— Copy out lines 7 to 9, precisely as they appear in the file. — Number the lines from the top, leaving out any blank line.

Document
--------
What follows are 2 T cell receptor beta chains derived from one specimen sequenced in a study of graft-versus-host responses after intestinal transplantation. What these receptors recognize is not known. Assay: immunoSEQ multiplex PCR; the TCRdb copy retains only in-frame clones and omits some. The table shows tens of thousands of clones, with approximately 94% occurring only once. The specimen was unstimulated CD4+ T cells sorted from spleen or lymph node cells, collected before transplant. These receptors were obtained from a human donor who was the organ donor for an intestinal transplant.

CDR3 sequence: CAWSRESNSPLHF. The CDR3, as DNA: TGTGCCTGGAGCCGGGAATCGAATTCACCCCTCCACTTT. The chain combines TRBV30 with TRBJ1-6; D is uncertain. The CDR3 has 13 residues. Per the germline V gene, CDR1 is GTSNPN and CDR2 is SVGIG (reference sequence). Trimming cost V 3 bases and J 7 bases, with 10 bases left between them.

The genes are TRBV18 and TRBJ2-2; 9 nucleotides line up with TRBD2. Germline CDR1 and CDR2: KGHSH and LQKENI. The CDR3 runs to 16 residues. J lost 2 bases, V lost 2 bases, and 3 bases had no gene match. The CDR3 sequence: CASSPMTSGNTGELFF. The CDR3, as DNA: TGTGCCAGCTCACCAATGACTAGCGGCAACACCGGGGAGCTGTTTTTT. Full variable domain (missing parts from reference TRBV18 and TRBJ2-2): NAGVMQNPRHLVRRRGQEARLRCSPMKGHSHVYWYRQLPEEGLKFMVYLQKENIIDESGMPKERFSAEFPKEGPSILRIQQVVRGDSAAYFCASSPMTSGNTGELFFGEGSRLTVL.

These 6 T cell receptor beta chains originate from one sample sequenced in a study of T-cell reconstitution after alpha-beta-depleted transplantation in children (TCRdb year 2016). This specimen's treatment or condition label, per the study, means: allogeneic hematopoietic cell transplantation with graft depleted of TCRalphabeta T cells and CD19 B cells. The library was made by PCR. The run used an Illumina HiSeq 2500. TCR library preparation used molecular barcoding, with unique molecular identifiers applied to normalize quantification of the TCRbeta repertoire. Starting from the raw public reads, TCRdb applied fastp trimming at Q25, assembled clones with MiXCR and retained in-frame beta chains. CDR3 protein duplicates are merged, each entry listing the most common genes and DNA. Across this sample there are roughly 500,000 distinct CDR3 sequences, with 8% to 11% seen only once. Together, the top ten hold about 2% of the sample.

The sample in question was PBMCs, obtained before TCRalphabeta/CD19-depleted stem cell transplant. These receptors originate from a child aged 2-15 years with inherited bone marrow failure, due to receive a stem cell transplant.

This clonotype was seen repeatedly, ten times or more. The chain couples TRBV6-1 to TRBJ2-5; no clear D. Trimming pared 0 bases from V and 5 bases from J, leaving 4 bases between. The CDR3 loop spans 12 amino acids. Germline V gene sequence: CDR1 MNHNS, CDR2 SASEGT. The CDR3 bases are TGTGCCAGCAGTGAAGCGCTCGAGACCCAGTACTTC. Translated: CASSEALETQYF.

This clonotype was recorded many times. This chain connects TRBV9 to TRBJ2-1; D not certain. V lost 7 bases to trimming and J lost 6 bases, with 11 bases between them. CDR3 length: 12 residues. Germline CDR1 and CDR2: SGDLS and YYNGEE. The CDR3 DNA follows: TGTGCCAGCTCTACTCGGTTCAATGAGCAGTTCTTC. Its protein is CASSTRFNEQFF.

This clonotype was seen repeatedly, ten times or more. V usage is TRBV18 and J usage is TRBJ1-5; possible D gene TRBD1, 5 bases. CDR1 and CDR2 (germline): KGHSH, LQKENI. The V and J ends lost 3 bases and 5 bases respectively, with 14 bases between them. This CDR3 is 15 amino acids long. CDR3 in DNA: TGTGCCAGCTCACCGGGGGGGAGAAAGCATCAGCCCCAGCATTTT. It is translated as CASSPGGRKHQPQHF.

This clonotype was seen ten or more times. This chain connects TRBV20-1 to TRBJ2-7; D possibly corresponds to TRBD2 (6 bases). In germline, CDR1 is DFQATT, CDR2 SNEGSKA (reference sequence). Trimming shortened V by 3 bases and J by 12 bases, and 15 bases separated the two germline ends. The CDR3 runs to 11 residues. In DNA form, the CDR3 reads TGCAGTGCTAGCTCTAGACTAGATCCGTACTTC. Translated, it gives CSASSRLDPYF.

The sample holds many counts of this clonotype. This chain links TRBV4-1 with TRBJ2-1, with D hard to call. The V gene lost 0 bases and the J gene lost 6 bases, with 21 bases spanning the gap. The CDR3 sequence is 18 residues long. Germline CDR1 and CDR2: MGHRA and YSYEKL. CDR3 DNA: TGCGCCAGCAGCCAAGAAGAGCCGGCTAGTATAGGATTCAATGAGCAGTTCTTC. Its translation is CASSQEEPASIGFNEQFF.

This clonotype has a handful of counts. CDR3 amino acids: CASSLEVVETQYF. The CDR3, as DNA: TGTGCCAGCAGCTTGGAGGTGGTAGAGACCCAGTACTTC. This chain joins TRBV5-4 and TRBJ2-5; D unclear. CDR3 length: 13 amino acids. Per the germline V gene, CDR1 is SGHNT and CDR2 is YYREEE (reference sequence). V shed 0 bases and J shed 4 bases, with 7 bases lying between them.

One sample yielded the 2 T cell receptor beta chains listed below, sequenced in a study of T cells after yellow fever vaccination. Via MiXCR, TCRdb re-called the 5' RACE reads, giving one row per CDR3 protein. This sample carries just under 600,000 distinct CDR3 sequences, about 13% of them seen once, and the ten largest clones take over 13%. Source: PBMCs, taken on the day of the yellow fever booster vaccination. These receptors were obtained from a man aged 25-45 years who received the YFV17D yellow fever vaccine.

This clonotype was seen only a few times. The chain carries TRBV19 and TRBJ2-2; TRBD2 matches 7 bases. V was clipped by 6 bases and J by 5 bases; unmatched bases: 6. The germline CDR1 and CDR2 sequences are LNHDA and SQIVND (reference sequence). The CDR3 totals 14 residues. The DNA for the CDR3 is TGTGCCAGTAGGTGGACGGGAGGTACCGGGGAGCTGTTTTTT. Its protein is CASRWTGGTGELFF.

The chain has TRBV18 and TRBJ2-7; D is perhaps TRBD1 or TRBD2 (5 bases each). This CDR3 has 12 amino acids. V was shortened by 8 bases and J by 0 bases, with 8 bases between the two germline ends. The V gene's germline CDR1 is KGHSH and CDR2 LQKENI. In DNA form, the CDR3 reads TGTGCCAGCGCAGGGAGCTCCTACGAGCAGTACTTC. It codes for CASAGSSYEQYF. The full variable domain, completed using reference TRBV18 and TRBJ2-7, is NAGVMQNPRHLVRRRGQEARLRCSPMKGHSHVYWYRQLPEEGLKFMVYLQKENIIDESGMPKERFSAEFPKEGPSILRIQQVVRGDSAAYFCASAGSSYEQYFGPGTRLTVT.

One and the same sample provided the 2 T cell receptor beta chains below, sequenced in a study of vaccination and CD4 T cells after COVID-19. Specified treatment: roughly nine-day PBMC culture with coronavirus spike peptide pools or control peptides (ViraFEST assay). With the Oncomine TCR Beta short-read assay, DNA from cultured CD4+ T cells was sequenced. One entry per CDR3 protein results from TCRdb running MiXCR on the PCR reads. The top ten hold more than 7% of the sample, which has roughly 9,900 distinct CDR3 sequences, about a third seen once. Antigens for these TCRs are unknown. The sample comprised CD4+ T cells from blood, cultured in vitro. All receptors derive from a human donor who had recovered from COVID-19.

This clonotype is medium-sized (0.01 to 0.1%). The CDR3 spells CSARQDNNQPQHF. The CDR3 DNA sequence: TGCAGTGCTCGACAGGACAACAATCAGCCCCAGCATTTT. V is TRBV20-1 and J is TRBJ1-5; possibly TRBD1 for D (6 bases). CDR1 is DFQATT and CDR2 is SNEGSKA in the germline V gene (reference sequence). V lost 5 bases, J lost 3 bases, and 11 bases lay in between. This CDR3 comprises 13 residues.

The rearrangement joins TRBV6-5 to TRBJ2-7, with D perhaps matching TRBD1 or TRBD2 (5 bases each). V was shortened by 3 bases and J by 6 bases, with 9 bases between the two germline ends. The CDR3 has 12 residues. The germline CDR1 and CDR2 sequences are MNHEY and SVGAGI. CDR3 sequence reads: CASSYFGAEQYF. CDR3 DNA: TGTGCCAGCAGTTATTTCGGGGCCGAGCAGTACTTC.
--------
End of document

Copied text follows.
This clonotype was recorded many times. This chain connects TRBV9 to TRBJ2-1; D not certain. V lost 7 bases to trimming and J lost 6 bases, with 11 bases between them. CDR3 length: 12 residues. Germline CDR1 and CDR2: SGDLS and YYNGEE. The CDR3 DNA follows: TGTGCCAGCTCTACTCGGTTCAATGAGCAGTTCTTC. Its protein is CASSTRFNEQFF.

This clonotype was seen repeatedly, ten times or more. V usage is TRBV18 and J usage is TRBJ1-5; possible D gene TRBD1, 5 bases. CDR1 and CDR2 (germline): KGHSH, LQKENI. The V and J ends lost 3 bases and 5 bases respectively, with 14 bases between them. This CDR3 is 15 amino acids long. CDR3 in DNA: TGTGCCAGCTCACCGGGGGGGAGAAAGCATCAGCCCCAGCATTTT. It is translated as CASSPGGRKHQPQHF.

This clonotype was seen ten or more times. This chain connects TRBV20-1 to TRBJ2-7; D possibly corresponds to TRBD2 (6 bases). In germline, CDR1 is DFQATT, CDR2 SNEGSKA (reference sequence). Trimming shortened V by 3 bases and J by 12 bases, and 15 bases separated the two germline ends. The CDR3 runs to 11 residues. In DNA form, the CDR3 reads TGCAGTGCTAGCTCTAGACTAGATCCGTACTTC. Translated, it gives CSASSRLDPYF.